jaestar33
jaestar33

Here are a couple of tips for ya.

If you have an off set smoker, you can go to Harbor Freight and buy a $15 welders blanket to put over the cook chamber on windy/cold days. Will really help maintain temp and not use as much fuel.

Drum smokers offer the benefit of hot and fast cooking. Briskets and pork butts in 5-6 hours and ribs in 2 hours. You can get a diy kit at bigpoppasmokers.com that makes it really easy.

If you want more smoke flavor in a pellet smoker, start out cooking at a much lower temp (180 degrees) for the first few hours.

BleedingRedAndGold

I’m the heretic in the room, perhaps, but I learned to make some pretty damn good ribs and chicken on a Brinkmann bullet smoker. As mentioned, they ain’t great heat sinks so they take a lot of fire management. Worse is that by original design, you have basically no access to the fire pan. However, that said, a couple simple modifications help a lot with that. I can provide a breakdown of that, if anyone’s interested in the bargain-basement approach.

But then, I’m weird, because on days when I smoked, I enjoyed babying the finicky little thing along, and learned a lot along the way. My ‘Cue might not be as good as these guys’, but it was plenty good enough.

Team Player
Team Player

That blanket trick works on most smokers when it’s cold out too

Dave B.
Dave B.

Those eggs are nice but a bit pricey. The Akorn is a good deal even though it’s not ceramic. It still holds heat really well and hardly uses any coal.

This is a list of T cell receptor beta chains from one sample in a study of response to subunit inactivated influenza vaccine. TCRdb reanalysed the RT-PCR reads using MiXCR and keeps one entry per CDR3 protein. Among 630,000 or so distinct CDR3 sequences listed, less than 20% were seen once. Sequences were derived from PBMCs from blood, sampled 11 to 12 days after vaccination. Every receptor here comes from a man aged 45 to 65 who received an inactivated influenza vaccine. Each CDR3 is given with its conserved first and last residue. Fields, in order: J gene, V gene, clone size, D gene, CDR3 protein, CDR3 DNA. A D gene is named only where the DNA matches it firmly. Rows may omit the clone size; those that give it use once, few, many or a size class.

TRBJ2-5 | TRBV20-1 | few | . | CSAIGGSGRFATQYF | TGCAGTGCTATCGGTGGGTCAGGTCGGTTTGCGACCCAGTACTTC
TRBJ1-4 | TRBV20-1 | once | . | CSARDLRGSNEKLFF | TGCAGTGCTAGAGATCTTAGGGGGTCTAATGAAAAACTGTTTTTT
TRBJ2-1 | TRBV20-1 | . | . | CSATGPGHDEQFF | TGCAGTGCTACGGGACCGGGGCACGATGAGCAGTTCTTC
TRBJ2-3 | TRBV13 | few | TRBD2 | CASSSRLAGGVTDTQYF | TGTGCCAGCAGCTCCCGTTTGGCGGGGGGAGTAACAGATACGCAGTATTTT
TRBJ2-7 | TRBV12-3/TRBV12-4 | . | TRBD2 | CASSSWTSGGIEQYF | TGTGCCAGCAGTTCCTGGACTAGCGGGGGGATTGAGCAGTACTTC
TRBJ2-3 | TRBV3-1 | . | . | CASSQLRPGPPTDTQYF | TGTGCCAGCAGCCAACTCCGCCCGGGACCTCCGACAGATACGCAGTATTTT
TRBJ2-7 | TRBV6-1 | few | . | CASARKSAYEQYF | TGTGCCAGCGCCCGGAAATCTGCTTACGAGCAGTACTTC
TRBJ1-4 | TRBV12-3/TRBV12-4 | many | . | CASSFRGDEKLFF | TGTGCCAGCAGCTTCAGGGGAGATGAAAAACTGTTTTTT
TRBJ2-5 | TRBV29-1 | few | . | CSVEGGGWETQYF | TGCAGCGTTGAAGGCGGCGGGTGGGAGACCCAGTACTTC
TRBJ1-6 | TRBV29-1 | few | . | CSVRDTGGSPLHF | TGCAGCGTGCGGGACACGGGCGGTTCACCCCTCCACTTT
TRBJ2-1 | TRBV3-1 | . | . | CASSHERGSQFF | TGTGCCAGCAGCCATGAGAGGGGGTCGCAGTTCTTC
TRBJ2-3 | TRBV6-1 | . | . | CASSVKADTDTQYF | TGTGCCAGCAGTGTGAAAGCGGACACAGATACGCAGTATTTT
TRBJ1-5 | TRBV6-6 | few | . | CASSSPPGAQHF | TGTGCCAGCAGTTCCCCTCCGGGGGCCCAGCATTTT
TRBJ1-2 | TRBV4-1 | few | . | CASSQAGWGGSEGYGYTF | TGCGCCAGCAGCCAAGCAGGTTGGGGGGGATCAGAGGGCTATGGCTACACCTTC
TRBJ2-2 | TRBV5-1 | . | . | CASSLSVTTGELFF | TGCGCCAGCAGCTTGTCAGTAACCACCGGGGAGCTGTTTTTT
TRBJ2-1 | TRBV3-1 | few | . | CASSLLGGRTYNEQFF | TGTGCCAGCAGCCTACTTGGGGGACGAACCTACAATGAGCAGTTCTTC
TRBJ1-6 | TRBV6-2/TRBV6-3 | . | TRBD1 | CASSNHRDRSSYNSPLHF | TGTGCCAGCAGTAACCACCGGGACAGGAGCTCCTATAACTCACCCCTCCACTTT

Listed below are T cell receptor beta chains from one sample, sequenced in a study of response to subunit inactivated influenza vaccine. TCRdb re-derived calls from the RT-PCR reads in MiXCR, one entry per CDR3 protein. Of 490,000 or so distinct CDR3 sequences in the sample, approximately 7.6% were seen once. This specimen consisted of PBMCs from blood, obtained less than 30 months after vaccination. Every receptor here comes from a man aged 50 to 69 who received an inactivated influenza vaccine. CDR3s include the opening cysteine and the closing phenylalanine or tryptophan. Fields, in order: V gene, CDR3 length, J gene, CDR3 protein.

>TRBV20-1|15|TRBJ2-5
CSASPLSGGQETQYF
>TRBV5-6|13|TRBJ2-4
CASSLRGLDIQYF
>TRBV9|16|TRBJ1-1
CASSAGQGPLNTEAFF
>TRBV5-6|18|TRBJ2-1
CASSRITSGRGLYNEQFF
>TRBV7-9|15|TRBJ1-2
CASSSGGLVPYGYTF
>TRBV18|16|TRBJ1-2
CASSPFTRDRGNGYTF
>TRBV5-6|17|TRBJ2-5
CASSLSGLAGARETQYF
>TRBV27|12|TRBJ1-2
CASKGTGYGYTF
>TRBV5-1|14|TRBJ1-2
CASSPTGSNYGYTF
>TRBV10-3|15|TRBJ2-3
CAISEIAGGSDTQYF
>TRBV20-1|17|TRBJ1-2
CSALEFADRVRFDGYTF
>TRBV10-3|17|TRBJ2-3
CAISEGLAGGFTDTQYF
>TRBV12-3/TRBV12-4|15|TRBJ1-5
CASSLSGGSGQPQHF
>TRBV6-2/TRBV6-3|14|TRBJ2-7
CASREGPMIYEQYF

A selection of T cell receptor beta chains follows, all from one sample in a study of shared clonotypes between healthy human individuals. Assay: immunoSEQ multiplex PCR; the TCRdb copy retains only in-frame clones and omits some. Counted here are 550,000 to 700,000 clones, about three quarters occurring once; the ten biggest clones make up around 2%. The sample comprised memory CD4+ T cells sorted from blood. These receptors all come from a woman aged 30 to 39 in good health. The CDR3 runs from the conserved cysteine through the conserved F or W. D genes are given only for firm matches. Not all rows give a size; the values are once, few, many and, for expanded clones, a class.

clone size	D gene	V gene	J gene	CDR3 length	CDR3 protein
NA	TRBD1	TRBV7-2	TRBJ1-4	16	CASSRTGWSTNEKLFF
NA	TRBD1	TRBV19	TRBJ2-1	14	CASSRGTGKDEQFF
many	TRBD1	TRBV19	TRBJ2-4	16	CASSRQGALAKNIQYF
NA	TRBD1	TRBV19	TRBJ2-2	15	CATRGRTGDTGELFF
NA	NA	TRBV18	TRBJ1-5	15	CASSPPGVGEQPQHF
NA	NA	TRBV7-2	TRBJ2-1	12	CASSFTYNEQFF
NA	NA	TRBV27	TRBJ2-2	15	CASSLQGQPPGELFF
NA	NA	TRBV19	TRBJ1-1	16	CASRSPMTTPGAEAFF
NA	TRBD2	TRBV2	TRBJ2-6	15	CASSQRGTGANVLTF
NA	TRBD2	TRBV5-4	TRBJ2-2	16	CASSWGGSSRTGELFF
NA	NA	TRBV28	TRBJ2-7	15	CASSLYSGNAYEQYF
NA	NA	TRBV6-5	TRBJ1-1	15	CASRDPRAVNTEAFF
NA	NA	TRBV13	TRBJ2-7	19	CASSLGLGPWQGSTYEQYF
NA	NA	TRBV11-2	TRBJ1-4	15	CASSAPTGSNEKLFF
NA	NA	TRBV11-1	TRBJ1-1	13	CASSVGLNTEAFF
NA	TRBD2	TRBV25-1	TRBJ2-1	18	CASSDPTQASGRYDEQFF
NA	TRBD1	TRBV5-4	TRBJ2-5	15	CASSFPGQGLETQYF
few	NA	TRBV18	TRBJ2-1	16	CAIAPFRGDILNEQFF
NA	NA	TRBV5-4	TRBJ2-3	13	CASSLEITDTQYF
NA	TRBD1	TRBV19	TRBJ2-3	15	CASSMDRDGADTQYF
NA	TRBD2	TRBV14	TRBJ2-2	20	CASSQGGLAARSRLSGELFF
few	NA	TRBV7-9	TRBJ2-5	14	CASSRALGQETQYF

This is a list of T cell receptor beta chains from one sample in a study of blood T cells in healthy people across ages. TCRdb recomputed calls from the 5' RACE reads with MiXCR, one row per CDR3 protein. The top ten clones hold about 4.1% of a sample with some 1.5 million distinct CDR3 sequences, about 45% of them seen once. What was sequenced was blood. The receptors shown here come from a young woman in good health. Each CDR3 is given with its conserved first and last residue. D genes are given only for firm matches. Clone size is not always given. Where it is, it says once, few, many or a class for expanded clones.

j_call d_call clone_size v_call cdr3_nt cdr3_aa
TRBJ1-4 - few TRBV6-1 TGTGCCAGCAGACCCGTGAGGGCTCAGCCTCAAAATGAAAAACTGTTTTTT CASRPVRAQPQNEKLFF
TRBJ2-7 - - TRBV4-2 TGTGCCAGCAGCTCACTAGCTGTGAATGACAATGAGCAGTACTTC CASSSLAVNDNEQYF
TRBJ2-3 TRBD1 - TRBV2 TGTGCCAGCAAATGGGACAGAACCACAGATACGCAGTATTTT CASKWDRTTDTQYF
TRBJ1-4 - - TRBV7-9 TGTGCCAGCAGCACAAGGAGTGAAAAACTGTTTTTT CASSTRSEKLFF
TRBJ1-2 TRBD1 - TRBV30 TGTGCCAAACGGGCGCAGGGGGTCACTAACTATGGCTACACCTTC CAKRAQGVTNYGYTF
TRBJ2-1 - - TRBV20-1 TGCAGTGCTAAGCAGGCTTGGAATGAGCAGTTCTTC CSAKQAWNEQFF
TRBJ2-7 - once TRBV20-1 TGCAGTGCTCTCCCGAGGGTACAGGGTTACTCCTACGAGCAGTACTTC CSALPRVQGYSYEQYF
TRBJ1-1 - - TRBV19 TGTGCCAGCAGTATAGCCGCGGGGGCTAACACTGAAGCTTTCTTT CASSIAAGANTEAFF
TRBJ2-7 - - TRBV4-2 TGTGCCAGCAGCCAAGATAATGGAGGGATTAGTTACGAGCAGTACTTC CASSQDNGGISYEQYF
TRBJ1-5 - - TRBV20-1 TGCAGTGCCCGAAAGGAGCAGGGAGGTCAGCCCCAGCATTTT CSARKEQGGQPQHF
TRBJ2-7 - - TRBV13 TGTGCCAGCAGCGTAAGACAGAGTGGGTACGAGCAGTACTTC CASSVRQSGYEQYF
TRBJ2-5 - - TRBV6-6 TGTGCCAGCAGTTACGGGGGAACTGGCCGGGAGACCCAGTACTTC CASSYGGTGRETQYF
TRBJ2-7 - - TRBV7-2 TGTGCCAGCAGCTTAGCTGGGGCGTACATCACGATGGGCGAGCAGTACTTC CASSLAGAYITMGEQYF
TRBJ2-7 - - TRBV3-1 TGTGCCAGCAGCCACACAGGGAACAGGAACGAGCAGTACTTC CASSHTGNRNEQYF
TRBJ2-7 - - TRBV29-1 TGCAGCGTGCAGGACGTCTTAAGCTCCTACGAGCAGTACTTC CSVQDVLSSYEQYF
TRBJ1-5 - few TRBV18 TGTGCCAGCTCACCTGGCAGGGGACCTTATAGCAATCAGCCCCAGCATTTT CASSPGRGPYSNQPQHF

Straybrit
Straybrit

So glad I didn’t get a propane one. Was tempted for a while. You can sneer all you want at my pellet pooper 🙂

Hmm – next question – ribs for tomorrow – pork or beef. Guess I’ll go down the butchers and see what I like the look of.

Oh – tip for people that live in college towns. Especially if it’s an ag college. They might have a butcher school – if so it’s a real good place to get acquainted with. Meat at about 60% of what the shops charge.

Zephyr
Zephyr

Speaking of beef ribs, might be a worthwhile discussion of the difference between plate ribs (meat on top of bones / “dino bones”) and back ribs (meat between bones – most common at the grocery store). If available, the plate ribs are vastly superior – meatier and basically brisket/burnt ends on a stick.

BleedingRedAndGold

Heartily agree. Tried a rack of back ribs once, not worth the effort or expense. OTOH, it wasn’t a total loss, since I simmered the bones to make beef stock, but still, never again.

Zephyr
Zephyr

Yeah, the back ribs are barely worth the effort, since there’s so little meat left on them (the prime rib is what is cut from the back ribs, so butchers want to maximize the yield of that). For those unfamiliar, here’s a brief primer on the different beef rib types: https://three-little-pigs-bbq.com/help-i-need-to-know-what-cut-of-beef-ribs-to-tell-my-butcher/

CHIEFSandSABRES

Awesome video, been waiting for this. Thanks for the breakdown.

Dave B.
Dave B.

If you can’t make up your mind just buy one of each.